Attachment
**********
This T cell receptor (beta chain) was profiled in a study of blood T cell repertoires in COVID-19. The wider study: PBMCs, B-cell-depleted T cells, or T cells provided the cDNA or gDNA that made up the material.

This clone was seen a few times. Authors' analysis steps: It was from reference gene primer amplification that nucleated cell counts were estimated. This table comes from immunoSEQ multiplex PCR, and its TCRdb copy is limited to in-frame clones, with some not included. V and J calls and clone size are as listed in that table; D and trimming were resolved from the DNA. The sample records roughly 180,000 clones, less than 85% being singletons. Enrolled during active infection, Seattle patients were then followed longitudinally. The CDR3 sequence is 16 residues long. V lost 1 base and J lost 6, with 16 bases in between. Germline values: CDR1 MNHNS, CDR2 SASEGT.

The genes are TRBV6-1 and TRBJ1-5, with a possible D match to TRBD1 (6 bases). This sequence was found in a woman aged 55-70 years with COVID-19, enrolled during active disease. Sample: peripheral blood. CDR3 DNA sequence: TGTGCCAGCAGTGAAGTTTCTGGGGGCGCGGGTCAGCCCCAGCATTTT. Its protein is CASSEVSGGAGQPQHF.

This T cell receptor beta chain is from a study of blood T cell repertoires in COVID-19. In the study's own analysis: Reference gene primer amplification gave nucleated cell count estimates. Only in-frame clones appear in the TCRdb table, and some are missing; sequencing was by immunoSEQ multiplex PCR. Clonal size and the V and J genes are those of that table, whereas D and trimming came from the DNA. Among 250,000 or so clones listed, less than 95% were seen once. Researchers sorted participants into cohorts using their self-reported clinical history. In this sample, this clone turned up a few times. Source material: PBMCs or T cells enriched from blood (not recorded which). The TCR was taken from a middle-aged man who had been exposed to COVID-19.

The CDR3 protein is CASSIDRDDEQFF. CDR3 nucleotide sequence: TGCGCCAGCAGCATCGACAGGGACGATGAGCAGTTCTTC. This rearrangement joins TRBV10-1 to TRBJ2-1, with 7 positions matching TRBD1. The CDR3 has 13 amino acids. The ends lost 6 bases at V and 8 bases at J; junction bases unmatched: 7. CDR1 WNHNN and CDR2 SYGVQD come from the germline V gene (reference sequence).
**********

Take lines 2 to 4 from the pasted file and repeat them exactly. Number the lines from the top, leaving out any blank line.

This clone was seen a few times. Authors' analysis steps: It was from reference gene primer amplification that nucleated cell counts were estimated. This table comes from immunoSEQ multiplex PCR, and its TCRdb copy is limited to in-frame clones, with some not included. V and J calls and clone size are as listed in that table; D and trimming were resolved from the DNA. The sample records roughly 180,000 clones, less than 85% being singletons. Enrolled during active infection, Seattle patients were then followed longitudinally. The CDR3 sequence is 16 residues long. V lost 1 base and J lost 6, with 16 bases in between. Germline values: CDR1 MNHNS, CDR2 SASEGT.

The genes are TRBV6-1 and TRBJ1-5, with a possible D match to TRBD1 (6 bases). This sequence was found in a woman aged 55-70 years with COVID-19, enrolled during active disease. Sample: peripheral blood. CDR3 DNA sequence: TGTGCCAGCAGTGAAGTTTCTGGGGGCGCGGGTCAGCCCCAGCATTTT. Its protein is CASSEVSGGAGQPQHF.

This T cell receptor beta chain is from a study of blood T cell repertoires in COVID-19. In the study's own analysis: Reference gene primer amplification gave nucleated cell count estimates. Only in-frame clones appear in the TCRdb table, and some are missing; sequencing was by immunoSEQ multiplex PCR. Clonal size and the V and J genes are those of that table, whereas D and trimming came from the DNA. Among 250,000 or so clones listed, less than 95% were seen once. Researchers sorted participants into cohorts using their self-reported clinical history. In this sample, this clone turned up a few times. Source material: PBMCs or T cells enriched from blood (not recorded which). The TCR was taken from a middle-aged man who had been exposed to COVID-19.